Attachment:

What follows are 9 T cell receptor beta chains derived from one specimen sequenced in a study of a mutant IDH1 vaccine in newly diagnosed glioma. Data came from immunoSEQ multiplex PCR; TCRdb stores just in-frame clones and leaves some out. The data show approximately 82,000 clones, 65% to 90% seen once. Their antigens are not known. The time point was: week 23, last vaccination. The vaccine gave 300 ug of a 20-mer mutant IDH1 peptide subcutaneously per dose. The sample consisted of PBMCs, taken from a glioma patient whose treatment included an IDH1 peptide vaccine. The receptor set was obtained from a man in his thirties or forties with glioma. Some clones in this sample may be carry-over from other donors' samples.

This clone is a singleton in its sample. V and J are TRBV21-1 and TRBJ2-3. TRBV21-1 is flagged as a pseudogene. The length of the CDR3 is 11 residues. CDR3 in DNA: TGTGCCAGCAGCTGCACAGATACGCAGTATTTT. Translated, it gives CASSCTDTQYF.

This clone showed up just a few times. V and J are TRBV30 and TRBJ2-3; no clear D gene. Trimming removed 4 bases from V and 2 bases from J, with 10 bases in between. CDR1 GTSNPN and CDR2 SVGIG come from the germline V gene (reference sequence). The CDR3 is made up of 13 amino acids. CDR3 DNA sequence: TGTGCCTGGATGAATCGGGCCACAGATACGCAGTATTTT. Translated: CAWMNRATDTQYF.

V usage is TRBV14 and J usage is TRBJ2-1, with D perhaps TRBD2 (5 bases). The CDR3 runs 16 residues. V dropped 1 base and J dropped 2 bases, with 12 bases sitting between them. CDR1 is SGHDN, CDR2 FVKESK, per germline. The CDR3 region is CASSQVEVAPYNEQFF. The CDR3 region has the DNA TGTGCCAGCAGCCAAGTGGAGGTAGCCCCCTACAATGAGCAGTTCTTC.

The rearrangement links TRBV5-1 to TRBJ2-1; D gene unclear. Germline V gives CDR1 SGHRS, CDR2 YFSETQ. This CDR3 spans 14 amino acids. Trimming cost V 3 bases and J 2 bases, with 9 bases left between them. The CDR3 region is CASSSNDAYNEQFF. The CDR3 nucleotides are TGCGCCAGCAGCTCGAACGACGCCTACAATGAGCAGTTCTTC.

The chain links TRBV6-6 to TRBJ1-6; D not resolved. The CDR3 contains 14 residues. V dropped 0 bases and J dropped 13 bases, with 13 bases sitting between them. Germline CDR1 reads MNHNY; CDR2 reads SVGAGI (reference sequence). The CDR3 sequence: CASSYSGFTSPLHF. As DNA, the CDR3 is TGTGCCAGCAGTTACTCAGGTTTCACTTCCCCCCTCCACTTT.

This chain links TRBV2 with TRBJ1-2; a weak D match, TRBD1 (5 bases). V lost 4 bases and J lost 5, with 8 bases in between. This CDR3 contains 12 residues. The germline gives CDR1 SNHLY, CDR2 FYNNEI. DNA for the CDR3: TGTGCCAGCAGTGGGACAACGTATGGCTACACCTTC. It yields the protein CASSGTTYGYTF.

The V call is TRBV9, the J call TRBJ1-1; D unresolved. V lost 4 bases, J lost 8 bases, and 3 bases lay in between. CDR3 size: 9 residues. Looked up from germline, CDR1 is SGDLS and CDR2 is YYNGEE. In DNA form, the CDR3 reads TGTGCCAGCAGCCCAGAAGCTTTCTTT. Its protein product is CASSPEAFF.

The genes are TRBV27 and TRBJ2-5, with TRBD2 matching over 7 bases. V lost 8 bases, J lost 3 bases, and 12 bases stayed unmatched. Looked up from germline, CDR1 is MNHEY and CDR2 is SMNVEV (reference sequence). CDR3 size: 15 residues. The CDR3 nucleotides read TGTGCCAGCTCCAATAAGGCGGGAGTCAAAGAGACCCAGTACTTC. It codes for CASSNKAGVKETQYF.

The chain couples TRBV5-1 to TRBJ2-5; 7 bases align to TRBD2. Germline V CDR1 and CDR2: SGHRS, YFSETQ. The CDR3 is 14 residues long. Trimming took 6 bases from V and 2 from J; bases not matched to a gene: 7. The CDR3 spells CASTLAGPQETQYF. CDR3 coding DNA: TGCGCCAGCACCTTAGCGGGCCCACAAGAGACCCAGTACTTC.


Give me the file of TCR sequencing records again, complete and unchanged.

What follows are 9 T cell receptor beta chains derived from one specimen sequenced in a study of a mutant IDH1 vaccine in newly diagnosed glioma. Data came from immunoSEQ multiplex PCR; TCRdb stores just in-frame clones and leaves some out. The data show approximately 82,000 clones, 65% to 90% seen once. Their antigens are not known. The time point was: week 23, last vaccination. The vaccine gave 300 ug of a 20-mer mutant IDH1 peptide subcutaneously per dose. The sample consisted of PBMCs, taken from a glioma patient whose treatment included an IDH1 peptide vaccine. The receptor set was obtained from a man in his thirties or forties with glioma. Some clones in this sample may be carry-over from other donors' samples.

This clone is a singleton in its sample. V and J are TRBV21-1 and TRBJ2-3. TRBV21-1 is flagged as a pseudogene. The length of the CDR3 is 11 residues. CDR3 in DNA: TGTGCCAGCAGCTGCACAGATACGCAGTATTTT. Translated, it gives CASSCTDTQYF.

This clone showed up just a few times. V and J are TRBV30 and TRBJ2-3; no clear D gene. Trimming removed 4 bases from V and 2 bases from J, with 10 bases in between. CDR1 GTSNPN and CDR2 SVGIG come from the germline V gene (reference sequence). The CDR3 is made up of 13 amino acids. CDR3 DNA sequence: TGTGCCTGGATGAATCGGGCCACAGATACGCAGTATTTT. Translated: CAWMNRATDTQYF.

V usage is TRBV14 and J usage is TRBJ2-1, with D perhaps TRBD2 (5 bases). The CDR3 runs 16 residues. V dropped 1 base and J dropped 2 bases, with 12 bases sitting between them. CDR1 is SGHDN, CDR2 FVKESK, per germline. The CDR3 region is CASSQVEVAPYNEQFF. The CDR3 region has the DNA TGTGCCAGCAGCCAAGTGGAGGTAGCCCCCTACAATGAGCAGTTCTTC.

The rearrangement links TRBV5-1 to TRBJ2-1; D gene unclear. Germline V gives CDR1 SGHRS, CDR2 YFSETQ. This CDR3 spans 14 amino acids. Trimming cost V 3 bases and J 2 bases, with 9 bases left between them. The CDR3 region is CASSSNDAYNEQFF. The CDR3 nucleotides are TGCGCCAGCAGCTCGAACGACGCCTACAATGAGCAGTTCTTC.

The chain links TRBV6-6 to TRBJ1-6; D not resolved. The CDR3 contains 14 residues. V dropped 0 bases and J dropped 13 bases, with 13 bases sitting between them. Germline CDR1 reads MNHNY; CDR2 reads SVGAGI (reference sequence). The CDR3 sequence: CASSYSGFTSPLHF. As DNA, the CDR3 is TGTGCCAGCAGTTACTCAGGTTTCACTTCCCCCCTCCACTTT.

This chain links TRBV2 with TRBJ1-2; a weak D match, TRBD1 (5 bases). V lost 4 bases and J lost 5, with 8 bases in between. This CDR3 contains 12 residues. The germline gives CDR1 SNHLY, CDR2 FYNNEI. DNA for the CDR3: TGTGCCAGCAGTGGGACAACGTATGGCTACACCTTC. It yields the protein CASSGTTYGYTF.

The V call is TRBV9, the J call TRBJ1-1; D unresolved. V lost 4 bases, J lost 8 bases, and 3 bases lay in between. CDR3 size: 9 residues. Looked up from germline, CDR1 is SGDLS and CDR2 is YYNGEE. In DNA form, the CDR3 reads TGTGCCAGCAGCCCAGAAGCTTTCTTT. Its protein product is CASSPEAFF.

The genes are TRBV27 and TRBJ2-5, with TRBD2 matching over 7 bases. V lost 8 bases, J lost 3 bases, and 12 bases stayed unmatched. Looked up from germline, CDR1 is MNHEY and CDR2 is SMNVEV (reference sequence). CDR3 size: 15 residues. The CDR3 nucleotides read TGTGCCAGCTCCAATAAGGCGGGAGTCAAAGAGACCCAGTACTTC. It codes for CASSNKAGVKETQYF.

The chain couples TRBV5-1 to TRBJ2-5; 7 bases align to TRBD2. Germline V CDR1 and CDR2: SGHRS, YFSETQ. The CDR3 is 14 residues long. Trimming took 6 bases from V and 2 from J; bases not matched to a gene: 7. The CDR3 spells CASTLAGPQETQYF. CDR3 coding DNA: TGCGCCAGCACCTTAGCGGGCCCACAAGAGACCCAGTACTTC.